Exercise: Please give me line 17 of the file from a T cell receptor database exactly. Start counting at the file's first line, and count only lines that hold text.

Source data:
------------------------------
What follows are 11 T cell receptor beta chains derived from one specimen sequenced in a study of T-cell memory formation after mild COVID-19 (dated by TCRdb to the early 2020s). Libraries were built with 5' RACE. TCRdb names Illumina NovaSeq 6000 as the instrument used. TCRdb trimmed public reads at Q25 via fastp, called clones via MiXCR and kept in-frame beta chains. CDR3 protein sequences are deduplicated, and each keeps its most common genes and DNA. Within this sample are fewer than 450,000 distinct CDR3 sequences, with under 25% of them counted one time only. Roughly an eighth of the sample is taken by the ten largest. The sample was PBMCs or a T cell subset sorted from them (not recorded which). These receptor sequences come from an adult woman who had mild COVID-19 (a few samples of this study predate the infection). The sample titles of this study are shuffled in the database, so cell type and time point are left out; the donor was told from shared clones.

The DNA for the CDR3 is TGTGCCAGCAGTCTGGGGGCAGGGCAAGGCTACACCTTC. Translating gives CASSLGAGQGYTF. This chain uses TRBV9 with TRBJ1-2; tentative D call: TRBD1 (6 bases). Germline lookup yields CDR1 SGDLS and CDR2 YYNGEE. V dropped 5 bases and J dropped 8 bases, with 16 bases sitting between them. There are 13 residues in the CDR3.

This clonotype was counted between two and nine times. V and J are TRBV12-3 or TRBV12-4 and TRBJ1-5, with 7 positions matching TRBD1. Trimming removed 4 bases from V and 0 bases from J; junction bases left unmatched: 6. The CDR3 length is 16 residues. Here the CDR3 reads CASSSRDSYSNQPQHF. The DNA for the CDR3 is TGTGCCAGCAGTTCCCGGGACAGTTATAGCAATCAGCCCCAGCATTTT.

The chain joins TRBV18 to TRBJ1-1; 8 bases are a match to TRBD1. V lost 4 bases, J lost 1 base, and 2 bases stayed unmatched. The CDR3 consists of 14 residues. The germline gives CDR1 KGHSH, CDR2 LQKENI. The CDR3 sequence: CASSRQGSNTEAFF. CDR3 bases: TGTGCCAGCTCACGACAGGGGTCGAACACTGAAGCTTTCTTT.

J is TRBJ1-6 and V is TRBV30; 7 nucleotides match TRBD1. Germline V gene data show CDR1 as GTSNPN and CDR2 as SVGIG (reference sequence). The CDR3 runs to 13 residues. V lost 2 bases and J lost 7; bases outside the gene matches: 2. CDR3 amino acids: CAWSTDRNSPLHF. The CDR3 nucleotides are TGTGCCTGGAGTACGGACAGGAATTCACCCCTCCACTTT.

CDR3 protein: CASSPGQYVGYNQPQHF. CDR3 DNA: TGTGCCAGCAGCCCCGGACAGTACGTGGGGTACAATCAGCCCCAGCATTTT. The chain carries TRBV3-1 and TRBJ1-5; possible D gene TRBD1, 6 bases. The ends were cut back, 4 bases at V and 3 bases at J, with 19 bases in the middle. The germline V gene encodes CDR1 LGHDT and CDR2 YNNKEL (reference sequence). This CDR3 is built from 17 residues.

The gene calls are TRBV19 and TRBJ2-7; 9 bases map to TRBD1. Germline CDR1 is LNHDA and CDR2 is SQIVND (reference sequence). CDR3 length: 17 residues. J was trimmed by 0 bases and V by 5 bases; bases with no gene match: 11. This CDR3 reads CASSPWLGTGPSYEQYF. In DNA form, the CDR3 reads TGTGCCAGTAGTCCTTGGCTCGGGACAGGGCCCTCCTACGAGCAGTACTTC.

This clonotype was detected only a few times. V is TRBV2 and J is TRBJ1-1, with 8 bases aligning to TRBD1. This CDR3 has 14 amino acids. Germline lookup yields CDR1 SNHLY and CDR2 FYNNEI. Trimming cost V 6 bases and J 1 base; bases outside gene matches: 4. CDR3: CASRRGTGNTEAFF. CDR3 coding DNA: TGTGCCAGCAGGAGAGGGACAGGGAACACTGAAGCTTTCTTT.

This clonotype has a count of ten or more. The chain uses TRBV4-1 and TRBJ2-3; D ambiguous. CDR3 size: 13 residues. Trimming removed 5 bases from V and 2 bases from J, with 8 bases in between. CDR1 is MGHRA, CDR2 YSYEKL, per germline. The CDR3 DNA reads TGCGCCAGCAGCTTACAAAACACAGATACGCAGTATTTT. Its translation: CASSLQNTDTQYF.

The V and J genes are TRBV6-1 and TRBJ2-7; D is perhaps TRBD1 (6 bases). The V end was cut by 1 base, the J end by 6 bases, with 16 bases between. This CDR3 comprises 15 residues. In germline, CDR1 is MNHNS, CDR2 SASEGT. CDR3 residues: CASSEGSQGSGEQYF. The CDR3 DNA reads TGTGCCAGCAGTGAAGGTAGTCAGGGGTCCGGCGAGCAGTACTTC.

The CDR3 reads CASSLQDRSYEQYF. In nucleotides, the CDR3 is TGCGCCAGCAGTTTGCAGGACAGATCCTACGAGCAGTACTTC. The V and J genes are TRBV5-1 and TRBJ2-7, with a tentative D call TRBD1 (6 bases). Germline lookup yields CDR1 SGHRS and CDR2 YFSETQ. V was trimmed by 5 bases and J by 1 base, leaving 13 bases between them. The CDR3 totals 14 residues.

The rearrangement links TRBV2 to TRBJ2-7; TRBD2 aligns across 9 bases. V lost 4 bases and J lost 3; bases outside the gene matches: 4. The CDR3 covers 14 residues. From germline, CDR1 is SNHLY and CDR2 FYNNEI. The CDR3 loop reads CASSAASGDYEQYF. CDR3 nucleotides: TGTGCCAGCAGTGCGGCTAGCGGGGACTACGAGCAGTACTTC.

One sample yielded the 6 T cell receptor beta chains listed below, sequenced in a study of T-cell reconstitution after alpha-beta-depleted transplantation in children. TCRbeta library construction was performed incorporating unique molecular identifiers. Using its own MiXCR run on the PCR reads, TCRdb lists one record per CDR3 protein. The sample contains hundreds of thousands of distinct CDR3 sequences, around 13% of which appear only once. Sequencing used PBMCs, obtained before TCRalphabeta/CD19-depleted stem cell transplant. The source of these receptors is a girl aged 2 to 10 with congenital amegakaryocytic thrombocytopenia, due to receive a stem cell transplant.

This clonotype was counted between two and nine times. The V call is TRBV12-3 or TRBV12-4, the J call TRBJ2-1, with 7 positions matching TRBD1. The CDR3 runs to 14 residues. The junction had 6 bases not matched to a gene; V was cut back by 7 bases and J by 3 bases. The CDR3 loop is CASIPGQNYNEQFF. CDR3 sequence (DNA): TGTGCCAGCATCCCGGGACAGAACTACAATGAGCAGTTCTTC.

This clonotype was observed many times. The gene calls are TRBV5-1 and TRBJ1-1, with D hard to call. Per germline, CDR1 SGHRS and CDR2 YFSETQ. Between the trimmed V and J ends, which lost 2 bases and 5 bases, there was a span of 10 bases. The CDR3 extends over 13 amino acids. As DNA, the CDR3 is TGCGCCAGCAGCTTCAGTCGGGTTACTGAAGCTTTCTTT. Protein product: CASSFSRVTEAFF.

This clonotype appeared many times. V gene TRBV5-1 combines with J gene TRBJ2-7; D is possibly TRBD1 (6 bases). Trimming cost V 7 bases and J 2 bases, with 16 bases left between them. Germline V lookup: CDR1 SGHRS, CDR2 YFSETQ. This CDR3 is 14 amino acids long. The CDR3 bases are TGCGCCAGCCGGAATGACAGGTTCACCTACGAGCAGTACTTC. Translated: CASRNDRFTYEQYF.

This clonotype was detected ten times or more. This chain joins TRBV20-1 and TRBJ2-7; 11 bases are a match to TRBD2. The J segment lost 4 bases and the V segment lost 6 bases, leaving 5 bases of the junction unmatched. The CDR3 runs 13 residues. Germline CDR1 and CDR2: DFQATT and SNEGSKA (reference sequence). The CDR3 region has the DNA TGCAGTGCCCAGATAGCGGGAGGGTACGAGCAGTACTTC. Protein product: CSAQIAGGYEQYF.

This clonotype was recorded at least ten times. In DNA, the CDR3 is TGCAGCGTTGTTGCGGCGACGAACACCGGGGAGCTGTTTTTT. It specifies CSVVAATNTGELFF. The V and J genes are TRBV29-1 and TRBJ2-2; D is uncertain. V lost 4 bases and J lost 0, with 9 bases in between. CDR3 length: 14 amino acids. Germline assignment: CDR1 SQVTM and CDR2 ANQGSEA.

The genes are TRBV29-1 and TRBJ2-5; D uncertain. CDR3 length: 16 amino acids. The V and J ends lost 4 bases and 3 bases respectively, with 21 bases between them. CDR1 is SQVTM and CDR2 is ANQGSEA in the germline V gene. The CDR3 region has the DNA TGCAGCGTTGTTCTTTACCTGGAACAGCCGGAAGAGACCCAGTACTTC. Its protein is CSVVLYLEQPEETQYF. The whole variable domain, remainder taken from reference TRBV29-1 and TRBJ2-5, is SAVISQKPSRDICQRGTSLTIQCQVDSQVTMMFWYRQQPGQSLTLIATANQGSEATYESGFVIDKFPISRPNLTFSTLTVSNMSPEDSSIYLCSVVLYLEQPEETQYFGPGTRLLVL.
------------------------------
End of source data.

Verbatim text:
This clonotype was detected ten times or more. This chain joins TRBV20-1 and TRBJ2-7; 11 bases are a match to TRBD2. The J segment lost 4 bases and the V segment lost 6 bases, leaving 5 bases of the junction unmatched. The CDR3 runs 13 residues. Germline CDR1 and CDR2: DFQATT and SNEGSKA (reference sequence). The CDR3 region has the DNA TGCAGTGCCCAGATAGCGGGAGGGTACGAGCAGTACTTC. Protein product: CSAQIAGGYEQYF.